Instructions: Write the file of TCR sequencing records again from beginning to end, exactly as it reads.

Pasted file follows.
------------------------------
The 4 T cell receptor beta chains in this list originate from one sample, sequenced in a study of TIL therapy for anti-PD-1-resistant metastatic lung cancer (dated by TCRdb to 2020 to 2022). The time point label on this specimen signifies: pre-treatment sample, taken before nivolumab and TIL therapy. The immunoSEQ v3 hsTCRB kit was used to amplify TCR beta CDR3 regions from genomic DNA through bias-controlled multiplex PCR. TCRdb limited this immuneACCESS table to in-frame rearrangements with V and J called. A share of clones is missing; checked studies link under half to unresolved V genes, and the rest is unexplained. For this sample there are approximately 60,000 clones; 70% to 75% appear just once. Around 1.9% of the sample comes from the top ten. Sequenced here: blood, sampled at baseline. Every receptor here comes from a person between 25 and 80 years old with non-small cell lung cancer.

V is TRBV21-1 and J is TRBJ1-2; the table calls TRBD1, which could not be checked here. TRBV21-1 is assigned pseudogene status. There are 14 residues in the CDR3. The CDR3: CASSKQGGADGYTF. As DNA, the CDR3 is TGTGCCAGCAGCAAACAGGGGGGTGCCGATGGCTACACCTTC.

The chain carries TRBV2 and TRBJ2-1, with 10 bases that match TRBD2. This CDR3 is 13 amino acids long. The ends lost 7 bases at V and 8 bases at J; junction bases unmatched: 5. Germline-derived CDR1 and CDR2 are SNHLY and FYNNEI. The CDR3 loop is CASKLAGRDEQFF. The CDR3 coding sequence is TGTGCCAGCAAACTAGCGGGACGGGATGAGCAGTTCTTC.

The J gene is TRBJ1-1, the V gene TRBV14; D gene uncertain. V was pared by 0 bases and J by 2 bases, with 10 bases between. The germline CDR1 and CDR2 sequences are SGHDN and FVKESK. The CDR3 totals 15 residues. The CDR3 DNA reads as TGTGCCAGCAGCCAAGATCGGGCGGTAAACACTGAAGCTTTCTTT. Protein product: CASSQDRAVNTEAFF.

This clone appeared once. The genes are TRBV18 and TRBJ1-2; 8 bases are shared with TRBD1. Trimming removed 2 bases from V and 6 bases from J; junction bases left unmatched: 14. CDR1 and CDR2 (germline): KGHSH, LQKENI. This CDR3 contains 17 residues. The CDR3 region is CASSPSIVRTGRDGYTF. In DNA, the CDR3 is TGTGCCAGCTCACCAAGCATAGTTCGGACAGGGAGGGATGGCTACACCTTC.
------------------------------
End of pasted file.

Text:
The 4 T cell receptor beta chains in this list originate from one sample, sequenced in a study of TIL therapy for anti-PD-1-resistant metastatic lung cancer (dated by TCRdb to 2020 to 2022). The time point label on this specimen signifies: pre-treatment sample, taken before nivolumab and TIL therapy. The immunoSEQ v3 hsTCRB kit was used to amplify TCR beta CDR3 regions from genomic DNA through bias-controlled multiplex PCR. TCRdb limited this immuneACCESS table to in-frame rearrangements with V and J called. A share of clones is missing; checked studies link under half to unresolved V genes, and the rest is unexplained. For this sample there are approximately 60,000 clones; 70% to 75% appear just once. Around 1.9% of the sample comes from the top ten. Sequenced here: blood, sampled at baseline. Every receptor here comes from a person between 25 and 80 years old with non-small cell lung cancer.

V is TRBV21-1 and J is TRBJ1-2; the table calls TRBD1, which could not be checked here. TRBV21-1 is assigned pseudogene status. There are 14 residues in the CDR3. The CDR3: CASSKQGGADGYTF. As DNA, the CDR3 is TGTGCCAGCAGCAAACAGGGGGGTGCCGATGGCTACACCTTC.

The chain carries TRBV2 and TRBJ2-1, with 10 bases that match TRBD2. This CDR3 is 13 amino acids long. The ends lost 7 bases at V and 8 bases at J; junction bases unmatched: 5. Germline-derived CDR1 and CDR2 are SNHLY and FYNNEI. The CDR3 loop is CASKLAGRDEQFF. The CDR3 coding sequence is TGTGCCAGCAAACTAGCGGGACGGGATGAGCAGTTCTTC.

The J gene is TRBJ1-1, the V gene TRBV14; D gene uncertain. V was pared by 0 bases and J by 2 bases, with 10 bases between. The germline CDR1 and CDR2 sequences are SGHDN and FVKESK. The CDR3 totals 15 residues. The CDR3 DNA reads as TGTGCCAGCAGCCAAGATCGGGCGGTAAACACTGAAGCTTTCTTT. Protein product: CASSQDRAVNTEAFF.

This clone appeared once. The genes are TRBV18 and TRBJ1-2; 8 bases are shared with TRBD1. Trimming removed 2 bases from V and 6 bases from J; junction bases left unmatched: 14. CDR1 and CDR2 (germline): KGHSH, LQKENI. This CDR3 contains 17 residues. The CDR3 region is CASSPSIVRTGRDGYTF. In DNA, the CDR3 is TGTGCCAGCTCACCAAGCATAGTTCGGACAGGGAGGGATGGCTACACCTTC.